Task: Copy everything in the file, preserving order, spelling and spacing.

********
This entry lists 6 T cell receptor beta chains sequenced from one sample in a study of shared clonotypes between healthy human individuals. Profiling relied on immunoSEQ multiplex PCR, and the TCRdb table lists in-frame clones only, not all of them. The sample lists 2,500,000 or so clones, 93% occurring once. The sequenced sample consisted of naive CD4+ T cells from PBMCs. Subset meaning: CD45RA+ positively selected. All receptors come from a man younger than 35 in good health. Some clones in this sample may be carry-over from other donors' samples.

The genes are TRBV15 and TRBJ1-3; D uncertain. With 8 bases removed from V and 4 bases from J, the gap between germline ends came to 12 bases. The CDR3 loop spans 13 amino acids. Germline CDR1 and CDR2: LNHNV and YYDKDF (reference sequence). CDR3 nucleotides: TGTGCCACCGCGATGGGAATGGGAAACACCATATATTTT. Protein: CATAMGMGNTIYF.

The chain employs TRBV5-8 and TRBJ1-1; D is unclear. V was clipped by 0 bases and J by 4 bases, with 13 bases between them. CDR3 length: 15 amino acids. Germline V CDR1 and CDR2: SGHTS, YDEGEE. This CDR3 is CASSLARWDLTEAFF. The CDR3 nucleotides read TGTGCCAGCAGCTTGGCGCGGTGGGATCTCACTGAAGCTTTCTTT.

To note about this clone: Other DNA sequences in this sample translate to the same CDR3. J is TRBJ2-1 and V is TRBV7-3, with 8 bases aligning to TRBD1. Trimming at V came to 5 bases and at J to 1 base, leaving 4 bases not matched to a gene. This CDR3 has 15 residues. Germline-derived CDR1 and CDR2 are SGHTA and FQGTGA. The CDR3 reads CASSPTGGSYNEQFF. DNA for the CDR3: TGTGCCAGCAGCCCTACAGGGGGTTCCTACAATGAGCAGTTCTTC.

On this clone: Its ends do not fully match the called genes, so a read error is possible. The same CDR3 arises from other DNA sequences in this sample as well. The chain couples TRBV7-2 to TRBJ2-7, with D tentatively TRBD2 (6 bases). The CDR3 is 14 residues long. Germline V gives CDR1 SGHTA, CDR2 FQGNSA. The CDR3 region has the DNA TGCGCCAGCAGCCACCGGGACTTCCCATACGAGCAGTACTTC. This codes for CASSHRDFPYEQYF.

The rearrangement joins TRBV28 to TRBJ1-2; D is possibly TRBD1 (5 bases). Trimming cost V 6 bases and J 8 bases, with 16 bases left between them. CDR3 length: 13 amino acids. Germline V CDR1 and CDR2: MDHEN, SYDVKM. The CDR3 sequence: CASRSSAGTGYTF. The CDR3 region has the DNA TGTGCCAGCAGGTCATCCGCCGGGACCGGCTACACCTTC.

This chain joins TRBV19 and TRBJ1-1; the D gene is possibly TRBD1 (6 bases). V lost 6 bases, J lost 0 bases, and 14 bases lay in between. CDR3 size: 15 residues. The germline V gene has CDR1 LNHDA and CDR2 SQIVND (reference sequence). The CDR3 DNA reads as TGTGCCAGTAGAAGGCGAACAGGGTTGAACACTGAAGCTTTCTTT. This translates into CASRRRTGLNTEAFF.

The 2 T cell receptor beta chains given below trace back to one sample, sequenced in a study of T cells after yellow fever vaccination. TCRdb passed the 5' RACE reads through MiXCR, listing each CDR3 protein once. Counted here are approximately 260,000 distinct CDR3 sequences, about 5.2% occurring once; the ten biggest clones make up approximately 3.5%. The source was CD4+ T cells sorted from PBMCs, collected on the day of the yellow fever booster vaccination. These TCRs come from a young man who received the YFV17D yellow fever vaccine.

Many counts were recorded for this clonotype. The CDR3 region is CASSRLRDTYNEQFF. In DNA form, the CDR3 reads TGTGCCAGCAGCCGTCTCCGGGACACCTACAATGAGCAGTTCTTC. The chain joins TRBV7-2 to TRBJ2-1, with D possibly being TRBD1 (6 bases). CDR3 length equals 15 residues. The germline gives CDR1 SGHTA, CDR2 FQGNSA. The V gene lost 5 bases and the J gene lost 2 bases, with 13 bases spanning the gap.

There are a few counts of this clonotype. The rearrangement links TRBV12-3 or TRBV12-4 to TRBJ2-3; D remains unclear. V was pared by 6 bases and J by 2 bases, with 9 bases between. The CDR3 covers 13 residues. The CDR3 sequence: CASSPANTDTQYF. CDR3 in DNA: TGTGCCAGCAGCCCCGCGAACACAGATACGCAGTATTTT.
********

This entry lists 6 T cell receptor beta chains sequenced from one sample in a study of shared clonotypes between healthy human individuals. Profiling relied on immunoSEQ multiplex PCR, and the TCRdb table lists in-frame clones only, not all of them. The sample lists 2,500,000 or so clones, 93% occurring once. The sequenced sample consisted of naive CD4+ T cells from PBMCs. Subset meaning: CD45RA+ positively selected. All receptors come from a man younger than 35 in good health. Some clones in this sample may be carry-over from other donors' samples.

The genes are TRBV15 and TRBJ1-3; D uncertain. With 8 bases removed from V and 4 bases from J, the gap between germline ends came to 12 bases. The CDR3 loop spans 13 amino acids. Germline CDR1 and CDR2: LNHNV and YYDKDF (reference sequence). CDR3 nucleotides: TGTGCCACCGCGATGGGAATGGGAAACACCATATATTTT. Protein: CATAMGMGNTIYF.

The chain employs TRBV5-8 and TRBJ1-1; D is unclear. V was clipped by 0 bases and J by 4 bases, with 13 bases between them. CDR3 length: 15 amino acids. Germline V CDR1 and CDR2: SGHTS, YDEGEE. This CDR3 is CASSLARWDLTEAFF. The CDR3 nucleotides read TGTGCCAGCAGCTTGGCGCGGTGGGATCTCACTGAAGCTTTCTTT.

To note about this clone: Other DNA sequences in this sample translate to the same CDR3. J is TRBJ2-1 and V is TRBV7-3, with 8 bases aligning to TRBD1. Trimming at V came to 5 bases and at J to 1 base, leaving 4 bases not matched to a gene. This CDR3 has 15 residues. Germline-derived CDR1 and CDR2 are SGHTA and FQGTGA. The CDR3 reads CASSPTGGSYNEQFF. DNA for the CDR3: TGTGCCAGCAGCCCTACAGGGGGTTCCTACAATGAGCAGTTCTTC.

On this clone: Its ends do not fully match the called genes, so a read error is possible. The same CDR3 arises from other DNA sequences in this sample as well. The chain couples TRBV7-2 to TRBJ2-7, with D tentatively TRBD2 (6 bases). The CDR3 is 14 residues long. Germline V gives CDR1 SGHTA, CDR2 FQGNSA. The CDR3 region has the DNA TGCGCCAGCAGCCACCGGGACTTCCCATACGAGCAGTACTTC. This codes for CASSHRDFPYEQYF.

The rearrangement joins TRBV28 to TRBJ1-2; D is possibly TRBD1 (5 bases). Trimming cost V 6 bases and J 8 bases, with 16 bases left between them. CDR3 length: 13 amino acids. Germline V CDR1 and CDR2: MDHEN, SYDVKM. The CDR3 sequence: CASRSSAGTGYTF. The CDR3 region has the DNA TGTGCCAGCAGGTCATCCGCCGGGACCGGCTACACCTTC.

This chain joins TRBV19 and TRBJ1-1; the D gene is possibly TRBD1 (6 bases). V lost 6 bases, J lost 0 bases, and 14 bases lay in between. CDR3 size: 15 residues. The germline V gene has CDR1 LNHDA and CDR2 SQIVND (reference sequence). The CDR3 DNA reads as TGTGCCAGTAGAAGGCGAACAGGGTTGAACACTGAAGCTTTCTTT. This translates into CASRRRTGLNTEAFF.

The 2 T cell receptor beta chains given below trace back to one sample, sequenced in a study of T cells after yellow fever vaccination. TCRdb passed the 5' RACE reads through MiXCR, listing each CDR3 protein once. Counted here are approximately 260,000 distinct CDR3 sequences, about 5.2% occurring once; the ten biggest clones make up approximately 3.5%. The source was CD4+ T cells sorted from PBMCs, collected on the day of the yellow fever booster vaccination. These TCRs come from a young man who received the YFV17D yellow fever vaccine.

Many counts were recorded for this clonotype. The CDR3 region is CASSRLRDTYNEQFF. In DNA form, the CDR3 reads TGTGCCAGCAGCCGTCTCCGGGACACCTACAATGAGCAGTTCTTC. The chain joins TRBV7-2 to TRBJ2-1, with D possibly being TRBD1 (6 bases). CDR3 length equals 15 residues. The germline gives CDR1 SGHTA, CDR2 FQGNSA. The V gene lost 5 bases and the J gene lost 2 bases, with 13 bases spanning the gap.

There are a few counts of this clonotype. The rearrangement links TRBV12-3 or TRBV12-4 to TRBJ2-3; D remains unclear. V was pared by 6 bases and J by 2 bases, with 9 bases between. The CDR3 covers 13 residues. The CDR3 sequence: CASSPANTDTQYF. CDR3 in DNA: TGTGCCAGCAGCCCCGCGAACACAGATACGCAGTATTTT.